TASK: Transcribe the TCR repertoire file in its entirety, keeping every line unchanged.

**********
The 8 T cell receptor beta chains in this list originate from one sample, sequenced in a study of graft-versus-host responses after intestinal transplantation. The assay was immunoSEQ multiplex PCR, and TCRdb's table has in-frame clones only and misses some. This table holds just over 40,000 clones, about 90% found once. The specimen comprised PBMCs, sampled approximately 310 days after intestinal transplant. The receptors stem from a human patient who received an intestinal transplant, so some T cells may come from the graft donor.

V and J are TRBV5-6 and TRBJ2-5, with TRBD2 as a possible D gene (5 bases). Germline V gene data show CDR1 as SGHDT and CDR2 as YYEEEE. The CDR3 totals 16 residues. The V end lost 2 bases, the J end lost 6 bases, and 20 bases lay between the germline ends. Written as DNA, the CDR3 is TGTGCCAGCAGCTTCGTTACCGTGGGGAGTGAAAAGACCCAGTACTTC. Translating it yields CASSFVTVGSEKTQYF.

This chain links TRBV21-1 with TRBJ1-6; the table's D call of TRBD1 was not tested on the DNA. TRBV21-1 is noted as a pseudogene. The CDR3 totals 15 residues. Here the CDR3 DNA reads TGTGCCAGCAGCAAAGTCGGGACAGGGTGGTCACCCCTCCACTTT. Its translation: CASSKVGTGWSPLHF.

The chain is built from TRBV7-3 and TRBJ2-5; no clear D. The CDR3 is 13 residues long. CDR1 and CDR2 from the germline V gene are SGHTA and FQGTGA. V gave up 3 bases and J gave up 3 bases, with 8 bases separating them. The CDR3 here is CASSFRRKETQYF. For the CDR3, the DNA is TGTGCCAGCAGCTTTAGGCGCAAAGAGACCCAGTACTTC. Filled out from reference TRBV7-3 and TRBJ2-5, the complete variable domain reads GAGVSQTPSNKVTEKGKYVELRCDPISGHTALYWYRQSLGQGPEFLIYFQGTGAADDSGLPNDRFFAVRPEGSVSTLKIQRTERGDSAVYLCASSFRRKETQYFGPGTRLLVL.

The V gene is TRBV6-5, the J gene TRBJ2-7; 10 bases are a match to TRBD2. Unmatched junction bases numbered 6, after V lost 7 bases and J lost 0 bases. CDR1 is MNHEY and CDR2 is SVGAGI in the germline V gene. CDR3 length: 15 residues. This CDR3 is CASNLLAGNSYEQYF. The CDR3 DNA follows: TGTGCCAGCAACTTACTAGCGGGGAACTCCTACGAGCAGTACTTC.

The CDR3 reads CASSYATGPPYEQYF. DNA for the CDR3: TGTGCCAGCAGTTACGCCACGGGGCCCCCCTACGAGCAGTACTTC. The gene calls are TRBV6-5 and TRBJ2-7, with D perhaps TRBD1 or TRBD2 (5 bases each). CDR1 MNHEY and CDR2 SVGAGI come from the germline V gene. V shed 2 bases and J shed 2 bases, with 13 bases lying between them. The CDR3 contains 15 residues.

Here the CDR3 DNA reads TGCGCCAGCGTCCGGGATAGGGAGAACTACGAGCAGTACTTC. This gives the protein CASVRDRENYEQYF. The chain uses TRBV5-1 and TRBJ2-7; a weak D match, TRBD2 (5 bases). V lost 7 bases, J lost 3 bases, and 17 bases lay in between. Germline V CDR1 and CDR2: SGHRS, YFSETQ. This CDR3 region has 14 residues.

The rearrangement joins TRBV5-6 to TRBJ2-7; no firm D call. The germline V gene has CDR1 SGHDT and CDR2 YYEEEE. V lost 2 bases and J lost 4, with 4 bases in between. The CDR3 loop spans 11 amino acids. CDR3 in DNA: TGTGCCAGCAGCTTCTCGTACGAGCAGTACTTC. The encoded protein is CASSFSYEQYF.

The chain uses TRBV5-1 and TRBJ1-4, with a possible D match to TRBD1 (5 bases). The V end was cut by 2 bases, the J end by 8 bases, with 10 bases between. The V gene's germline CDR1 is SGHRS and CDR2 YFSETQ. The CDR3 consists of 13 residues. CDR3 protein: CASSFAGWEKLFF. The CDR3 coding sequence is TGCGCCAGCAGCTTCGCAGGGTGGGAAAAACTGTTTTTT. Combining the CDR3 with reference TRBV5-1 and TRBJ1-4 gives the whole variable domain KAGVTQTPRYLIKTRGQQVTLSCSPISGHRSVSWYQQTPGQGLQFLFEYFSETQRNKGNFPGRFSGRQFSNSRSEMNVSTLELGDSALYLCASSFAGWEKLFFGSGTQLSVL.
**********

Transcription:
The 8 T cell receptor beta chains in this list originate from one sample, sequenced in a study of graft-versus-host responses after intestinal transplantation. The assay was immunoSEQ multiplex PCR, and TCRdb's table has in-frame clones only and misses some. This table holds just over 40,000 clones, about 90% found once. The specimen comprised PBMCs, sampled approximately 310 days after intestinal transplant. The receptors stem from a human patient who received an intestinal transplant, so some T cells may come from the graft donor.

V and J are TRBV5-6 and TRBJ2-5, with TRBD2 as a possible D gene (5 bases). Germline V gene data show CDR1 as SGHDT and CDR2 as YYEEEE. The CDR3 totals 16 residues. The V end lost 2 bases, the J end lost 6 bases, and 20 bases lay between the germline ends. Written as DNA, the CDR3 is TGTGCCAGCAGCTTCGTTACCGTGGGGAGTGAAAAGACCCAGTACTTC. Translating it yields CASSFVTVGSEKTQYF.

This chain links TRBV21-1 with TRBJ1-6; the table's D call of TRBD1 was not tested on the DNA. TRBV21-1 is noted as a pseudogene. The CDR3 totals 15 residues. Here the CDR3 DNA reads TGTGCCAGCAGCAAAGTCGGGACAGGGTGGTCACCCCTCCACTTT. Its translation: CASSKVGTGWSPLHF.

The chain is built from TRBV7-3 and TRBJ2-5; no clear D. The CDR3 is 13 residues long. CDR1 and CDR2 from the germline V gene are SGHTA and FQGTGA. V gave up 3 bases and J gave up 3 bases, with 8 bases separating them. The CDR3 here is CASSFRRKETQYF. For the CDR3, the DNA is TGTGCCAGCAGCTTTAGGCGCAAAGAGACCCAGTACTTC. Filled out from reference TRBV7-3 and TRBJ2-5, the complete variable domain reads GAGVSQTPSNKVTEKGKYVELRCDPISGHTALYWYRQSLGQGPEFLIYFQGTGAADDSGLPNDRFFAVRPEGSVSTLKIQRTERGDSAVYLCASSFRRKETQYFGPGTRLLVL.

The V gene is TRBV6-5, the J gene TRBJ2-7; 10 bases are a match to TRBD2. Unmatched junction bases numbered 6, after V lost 7 bases and J lost 0 bases. CDR1 is MNHEY and CDR2 is SVGAGI in the germline V gene. CDR3 length: 15 residues. This CDR3 is CASNLLAGNSYEQYF. The CDR3 DNA follows: TGTGCCAGCAACTTACTAGCGGGGAACTCCTACGAGCAGTACTTC.

The CDR3 reads CASSYATGPPYEQYF. DNA for the CDR3: TGTGCCAGCAGTTACGCCACGGGGCCCCCCTACGAGCAGTACTTC. The gene calls are TRBV6-5 and TRBJ2-7, with D perhaps TRBD1 or TRBD2 (5 bases each). CDR1 MNHEY and CDR2 SVGAGI come from the germline V gene. V shed 2 bases and J shed 2 bases, with 13 bases lying between them. The CDR3 contains 15 residues.

Here the CDR3 DNA reads TGCGCCAGCGTCCGGGATAGGGAGAACTACGAGCAGTACTTC. This gives the protein CASVRDRENYEQYF. The chain uses TRBV5-1 and TRBJ2-7; a weak D match, TRBD2 (5 bases). V lost 7 bases, J lost 3 bases, and 17 bases lay in between. Germline V CDR1 and CDR2: SGHRS, YFSETQ. This CDR3 region has 14 residues.

The rearrangement joins TRBV5-6 to TRBJ2-7; no firm D call. The germline V gene has CDR1 SGHDT and CDR2 YYEEEE. V lost 2 bases and J lost 4, with 4 bases in between. The CDR3 loop spans 11 amino acids. CDR3 in DNA: TGTGCCAGCAGCTTCTCGTACGAGCAGTACTTC. The encoded protein is CASSFSYEQYF.

The chain uses TRBV5-1 and TRBJ1-4, with a possible D match to TRBD1 (5 bases). The V end was cut by 2 bases, the J end by 8 bases, with 10 bases between. The V gene's germline CDR1 is SGHRS and CDR2 YFSETQ. The CDR3 consists of 13 residues. CDR3 protein: CASSFAGWEKLFF. The CDR3 coding sequence is TGCGCCAGCAGCTTCGCAGGGTGGGAAAAACTGTTTTTT. Combining the CDR3 with reference TRBV5-1 and TRBJ1-4 gives the whole variable domain KAGVTQTPRYLIKTRGQQVTLSCSPISGHRSVSWYQQTPGQGLQFLFEYFSETQRNKGNFPGRFSGRQFSNSRSEMNVSTLELGDSALYLCASSFAGWEKLFFGSGTQLSVL.